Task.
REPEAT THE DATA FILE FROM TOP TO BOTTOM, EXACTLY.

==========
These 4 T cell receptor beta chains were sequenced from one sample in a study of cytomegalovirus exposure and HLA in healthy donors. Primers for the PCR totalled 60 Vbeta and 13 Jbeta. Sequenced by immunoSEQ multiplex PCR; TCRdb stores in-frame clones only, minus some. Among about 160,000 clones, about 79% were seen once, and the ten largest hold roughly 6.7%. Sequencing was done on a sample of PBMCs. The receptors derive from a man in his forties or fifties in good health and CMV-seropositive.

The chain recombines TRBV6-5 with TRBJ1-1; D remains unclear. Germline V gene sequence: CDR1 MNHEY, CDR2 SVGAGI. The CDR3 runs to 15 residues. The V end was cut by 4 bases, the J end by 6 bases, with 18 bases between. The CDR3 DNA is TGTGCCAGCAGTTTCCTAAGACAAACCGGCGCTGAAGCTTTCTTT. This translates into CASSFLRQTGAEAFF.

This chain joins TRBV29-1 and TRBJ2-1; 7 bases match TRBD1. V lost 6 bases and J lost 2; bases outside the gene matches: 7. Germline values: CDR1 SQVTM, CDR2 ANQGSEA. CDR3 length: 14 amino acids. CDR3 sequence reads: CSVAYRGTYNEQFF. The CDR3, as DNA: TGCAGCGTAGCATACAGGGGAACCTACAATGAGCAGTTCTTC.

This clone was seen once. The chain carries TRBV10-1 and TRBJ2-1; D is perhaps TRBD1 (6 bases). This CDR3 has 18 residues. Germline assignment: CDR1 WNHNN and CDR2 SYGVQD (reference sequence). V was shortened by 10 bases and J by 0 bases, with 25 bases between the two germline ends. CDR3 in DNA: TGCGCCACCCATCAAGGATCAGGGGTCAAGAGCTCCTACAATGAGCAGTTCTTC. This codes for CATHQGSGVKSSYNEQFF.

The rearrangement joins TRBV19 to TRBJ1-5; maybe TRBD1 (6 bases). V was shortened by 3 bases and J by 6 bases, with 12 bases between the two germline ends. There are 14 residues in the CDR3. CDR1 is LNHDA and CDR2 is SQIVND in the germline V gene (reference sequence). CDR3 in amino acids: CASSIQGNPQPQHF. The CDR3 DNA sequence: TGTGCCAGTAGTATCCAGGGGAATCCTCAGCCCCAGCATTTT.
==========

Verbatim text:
These 4 T cell receptor beta chains were sequenced from one sample in a study of cytomegalovirus exposure and HLA in healthy donors. Primers for the PCR totalled 60 Vbeta and 13 Jbeta. Sequenced by immunoSEQ multiplex PCR; TCRdb stores in-frame clones only, minus some. Among about 160,000 clones, about 79% were seen once, and the ten largest hold roughly 6.7%. Sequencing was done on a sample of PBMCs. The receptors derive from a man in his forties or fifties in good health and CMV-seropositive.

The chain recombines TRBV6-5 with TRBJ1-1; D remains unclear. Germline V gene sequence: CDR1 MNHEY, CDR2 SVGAGI. The CDR3 runs to 15 residues. The V end was cut by 4 bases, the J end by 6 bases, with 18 bases between. The CDR3 DNA is TGTGCCAGCAGTTTCCTAAGACAAACCGGCGCTGAAGCTTTCTTT. This translates into CASSFLRQTGAEAFF.

This chain joins TRBV29-1 and TRBJ2-1; 7 bases match TRBD1. V lost 6 bases and J lost 2; bases outside the gene matches: 7. Germline values: CDR1 SQVTM, CDR2 ANQGSEA. CDR3 length: 14 amino acids. CDR3 sequence reads: CSVAYRGTYNEQFF. The CDR3, as DNA: TGCAGCGTAGCATACAGGGGAACCTACAATGAGCAGTTCTTC.

This clone was seen once. The chain carries TRBV10-1 and TRBJ2-1; D is perhaps TRBD1 (6 bases). This CDR3 has 18 residues. Germline assignment: CDR1 WNHNN and CDR2 SYGVQD (reference sequence). V was shortened by 10 bases and J by 0 bases, with 25 bases between the two germline ends. CDR3 in DNA: TGCGCCACCCATCAAGGATCAGGGGTCAAGAGCTCCTACAATGAGCAGTTCTTC. This codes for CATHQGSGVKSSYNEQFF.

The rearrangement joins TRBV19 to TRBJ1-5; maybe TRBD1 (6 bases). V was shortened by 3 bases and J by 6 bases, with 12 bases between the two germline ends. There are 14 residues in the CDR3. CDR1 is LNHDA and CDR2 is SQIVND in the germline V gene (reference sequence). CDR3 in amino acids: CASSIQGNPQPQHF. The CDR3 DNA sequence: TGTGCCAGTAGTATCCAGGGGAATCCTCAGCCCCAGCATTTT.